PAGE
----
Women can compete for all U.S. military jobs, including front-line combat posts, Defense Secretary Ash Carter said on Thursday, overriding Marine Corps objections in a historic move to strike down gender barriers in the armed services.
“As long as they qualify and meet the standards, women will now be able to contribute to our mission in ways they could not before,” Carter told a Pentagon news conference.
“They’ll be allowed to drive tanks, fire mortars, and lead infantry soldiers into combat. They’ll be able to serve as Army Rangers and Green Berets, Navy SEALS, Marine Corps infantry, Air Force parajumpers and everything else that was previously open only to men,” he said.
Carter said the opening to women would take place following a 30-day waiting period required by law, after which women will be integrated into new roles in a “deliberate and methodical manner.”
During the waiting period, the military services will finalize plans for integrating women into the new positions, he said.
The move comes nearly three years after the Pentagon first eliminated its ban on women serving in front-line combat roles and began a process that would let women compete for 220,000 additional military jobs.
Then-Defense Secretary Leon Panetta lifted a ban in force in 2013 on women in front-line combat roles, a restriction seen as increasingly out of place during a decade of war in Iraq and Afghanistan in which women were increasingly in harm’s way.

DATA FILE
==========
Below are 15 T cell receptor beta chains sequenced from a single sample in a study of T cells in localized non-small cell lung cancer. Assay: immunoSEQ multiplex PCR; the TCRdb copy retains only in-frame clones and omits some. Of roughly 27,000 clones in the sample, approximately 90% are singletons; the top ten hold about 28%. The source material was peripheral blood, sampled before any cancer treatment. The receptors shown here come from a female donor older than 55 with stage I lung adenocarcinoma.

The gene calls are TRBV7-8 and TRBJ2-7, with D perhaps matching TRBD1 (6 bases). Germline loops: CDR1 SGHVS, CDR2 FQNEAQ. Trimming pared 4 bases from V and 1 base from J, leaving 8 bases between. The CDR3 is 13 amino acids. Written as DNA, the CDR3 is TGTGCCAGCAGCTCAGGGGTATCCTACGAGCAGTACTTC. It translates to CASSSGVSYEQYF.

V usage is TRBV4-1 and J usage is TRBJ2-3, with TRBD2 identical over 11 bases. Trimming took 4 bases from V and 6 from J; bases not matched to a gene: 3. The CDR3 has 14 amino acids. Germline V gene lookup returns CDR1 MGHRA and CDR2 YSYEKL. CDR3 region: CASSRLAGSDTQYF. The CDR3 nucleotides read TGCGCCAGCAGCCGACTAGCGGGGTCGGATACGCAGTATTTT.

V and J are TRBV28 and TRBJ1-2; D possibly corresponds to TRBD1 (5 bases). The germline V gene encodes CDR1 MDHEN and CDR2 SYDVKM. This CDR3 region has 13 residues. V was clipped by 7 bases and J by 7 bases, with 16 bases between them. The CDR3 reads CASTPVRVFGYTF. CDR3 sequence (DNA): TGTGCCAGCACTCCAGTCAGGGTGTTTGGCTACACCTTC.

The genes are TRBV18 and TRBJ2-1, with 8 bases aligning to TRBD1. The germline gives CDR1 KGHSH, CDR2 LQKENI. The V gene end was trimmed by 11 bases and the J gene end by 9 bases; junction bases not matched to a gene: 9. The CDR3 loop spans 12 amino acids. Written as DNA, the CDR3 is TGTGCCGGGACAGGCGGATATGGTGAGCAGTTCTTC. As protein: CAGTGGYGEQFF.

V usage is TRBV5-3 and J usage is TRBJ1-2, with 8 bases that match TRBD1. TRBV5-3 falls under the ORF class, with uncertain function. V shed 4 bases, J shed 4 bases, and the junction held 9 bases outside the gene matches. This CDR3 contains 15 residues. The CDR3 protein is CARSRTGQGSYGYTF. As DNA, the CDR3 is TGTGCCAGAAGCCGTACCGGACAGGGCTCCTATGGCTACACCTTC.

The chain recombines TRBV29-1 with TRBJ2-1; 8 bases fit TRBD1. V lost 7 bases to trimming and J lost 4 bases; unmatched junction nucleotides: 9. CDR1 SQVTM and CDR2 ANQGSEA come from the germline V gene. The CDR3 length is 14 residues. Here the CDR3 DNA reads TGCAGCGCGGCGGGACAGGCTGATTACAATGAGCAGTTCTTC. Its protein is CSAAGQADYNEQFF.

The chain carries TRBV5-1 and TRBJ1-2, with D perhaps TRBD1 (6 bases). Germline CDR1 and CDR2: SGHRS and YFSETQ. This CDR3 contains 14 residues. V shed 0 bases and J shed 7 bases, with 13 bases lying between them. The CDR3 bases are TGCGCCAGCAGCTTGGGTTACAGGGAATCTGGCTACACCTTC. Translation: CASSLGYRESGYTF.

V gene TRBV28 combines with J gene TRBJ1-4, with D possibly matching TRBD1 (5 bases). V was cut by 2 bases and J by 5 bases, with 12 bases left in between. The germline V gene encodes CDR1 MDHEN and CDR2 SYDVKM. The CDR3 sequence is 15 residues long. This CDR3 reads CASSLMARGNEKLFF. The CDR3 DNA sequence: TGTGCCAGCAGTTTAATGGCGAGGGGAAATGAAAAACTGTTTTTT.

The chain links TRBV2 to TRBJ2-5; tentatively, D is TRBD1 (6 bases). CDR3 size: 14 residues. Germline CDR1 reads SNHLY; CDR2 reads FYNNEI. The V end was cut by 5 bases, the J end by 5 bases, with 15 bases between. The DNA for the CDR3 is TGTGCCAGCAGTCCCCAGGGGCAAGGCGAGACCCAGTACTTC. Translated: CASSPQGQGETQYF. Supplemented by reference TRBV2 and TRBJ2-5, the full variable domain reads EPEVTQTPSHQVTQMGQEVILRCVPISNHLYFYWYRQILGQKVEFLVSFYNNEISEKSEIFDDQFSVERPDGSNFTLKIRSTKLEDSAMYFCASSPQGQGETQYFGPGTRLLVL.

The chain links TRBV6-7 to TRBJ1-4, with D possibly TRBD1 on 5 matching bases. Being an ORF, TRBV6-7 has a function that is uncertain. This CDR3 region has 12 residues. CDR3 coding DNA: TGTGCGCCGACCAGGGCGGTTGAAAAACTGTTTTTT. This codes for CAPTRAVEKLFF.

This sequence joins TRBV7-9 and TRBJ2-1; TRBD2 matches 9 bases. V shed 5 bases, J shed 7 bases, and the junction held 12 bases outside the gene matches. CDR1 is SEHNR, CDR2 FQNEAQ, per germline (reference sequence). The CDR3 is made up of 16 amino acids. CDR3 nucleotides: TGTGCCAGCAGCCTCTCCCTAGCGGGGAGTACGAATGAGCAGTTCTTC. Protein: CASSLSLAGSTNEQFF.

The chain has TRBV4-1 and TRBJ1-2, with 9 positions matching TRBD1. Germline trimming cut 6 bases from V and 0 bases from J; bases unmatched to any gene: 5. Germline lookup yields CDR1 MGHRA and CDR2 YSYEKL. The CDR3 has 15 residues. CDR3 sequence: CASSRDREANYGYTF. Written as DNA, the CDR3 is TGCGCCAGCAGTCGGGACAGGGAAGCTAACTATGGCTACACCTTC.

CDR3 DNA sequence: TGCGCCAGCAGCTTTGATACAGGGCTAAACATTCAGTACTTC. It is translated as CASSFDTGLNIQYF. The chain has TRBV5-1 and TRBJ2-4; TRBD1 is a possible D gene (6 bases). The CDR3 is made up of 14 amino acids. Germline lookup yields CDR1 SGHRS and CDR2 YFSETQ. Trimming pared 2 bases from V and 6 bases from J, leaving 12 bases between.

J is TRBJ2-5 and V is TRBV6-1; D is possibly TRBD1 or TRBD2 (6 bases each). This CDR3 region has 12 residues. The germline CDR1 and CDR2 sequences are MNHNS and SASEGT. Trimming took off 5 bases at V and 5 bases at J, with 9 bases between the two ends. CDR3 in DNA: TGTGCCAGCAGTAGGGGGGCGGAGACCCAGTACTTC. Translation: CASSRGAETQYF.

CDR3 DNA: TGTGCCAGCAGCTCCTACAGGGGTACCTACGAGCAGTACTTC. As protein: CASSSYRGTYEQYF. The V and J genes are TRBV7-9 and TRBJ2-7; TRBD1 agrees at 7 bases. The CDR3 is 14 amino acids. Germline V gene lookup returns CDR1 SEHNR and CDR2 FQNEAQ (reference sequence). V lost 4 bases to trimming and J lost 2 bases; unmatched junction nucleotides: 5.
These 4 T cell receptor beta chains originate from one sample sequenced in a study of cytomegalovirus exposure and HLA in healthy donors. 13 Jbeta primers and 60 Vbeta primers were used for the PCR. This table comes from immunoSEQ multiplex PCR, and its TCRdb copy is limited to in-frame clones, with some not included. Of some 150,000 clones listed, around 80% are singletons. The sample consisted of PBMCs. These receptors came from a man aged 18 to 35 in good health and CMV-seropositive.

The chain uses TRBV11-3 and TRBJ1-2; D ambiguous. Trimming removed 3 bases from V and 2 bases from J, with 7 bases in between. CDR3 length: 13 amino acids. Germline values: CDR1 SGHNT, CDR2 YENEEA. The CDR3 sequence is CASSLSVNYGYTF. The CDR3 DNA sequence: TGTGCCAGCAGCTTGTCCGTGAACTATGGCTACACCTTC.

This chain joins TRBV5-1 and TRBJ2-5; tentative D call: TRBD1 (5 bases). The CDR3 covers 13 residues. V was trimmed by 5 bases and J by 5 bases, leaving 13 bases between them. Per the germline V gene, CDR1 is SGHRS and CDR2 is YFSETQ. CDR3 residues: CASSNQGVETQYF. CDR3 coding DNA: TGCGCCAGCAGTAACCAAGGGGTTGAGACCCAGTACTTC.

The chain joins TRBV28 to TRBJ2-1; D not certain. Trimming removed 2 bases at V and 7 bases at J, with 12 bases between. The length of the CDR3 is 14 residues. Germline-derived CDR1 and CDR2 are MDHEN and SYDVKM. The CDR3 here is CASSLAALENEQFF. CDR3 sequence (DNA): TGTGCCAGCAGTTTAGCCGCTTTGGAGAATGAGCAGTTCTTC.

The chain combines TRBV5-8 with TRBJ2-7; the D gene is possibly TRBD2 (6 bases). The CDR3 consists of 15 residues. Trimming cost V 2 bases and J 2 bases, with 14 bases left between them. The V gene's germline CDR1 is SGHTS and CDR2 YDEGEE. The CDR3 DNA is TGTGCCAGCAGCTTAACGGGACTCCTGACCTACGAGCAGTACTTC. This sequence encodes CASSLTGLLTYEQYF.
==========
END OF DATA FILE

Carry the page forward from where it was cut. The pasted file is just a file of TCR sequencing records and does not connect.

Women represented about 2 percent of U.S. casualties in Iraq and Afghanistan, with some 300,000 deploying to the conflict zones.
Carter said most of the services favored opening all jobs to women, but the Marine Corps had sought a partial exception for roles such as infantry, machine gunner, fire support reconnaissance and others.
Carter said he considered the Marine Corps’ request and believed its concerns could be addressed with careful implementation of the decision.
“We are a joint force, and I have decided to make a decision which applies to the entire force,” he said.
Women already serve in combat roles for the armed forces of a few developed nations, including Canada and Israel, but officials say demand from women for such jobs in NATO nations is very low.
(Reporting by Phil Stewart and David Alexander; Editing by Jeffrey Benkoe and Tom Brown)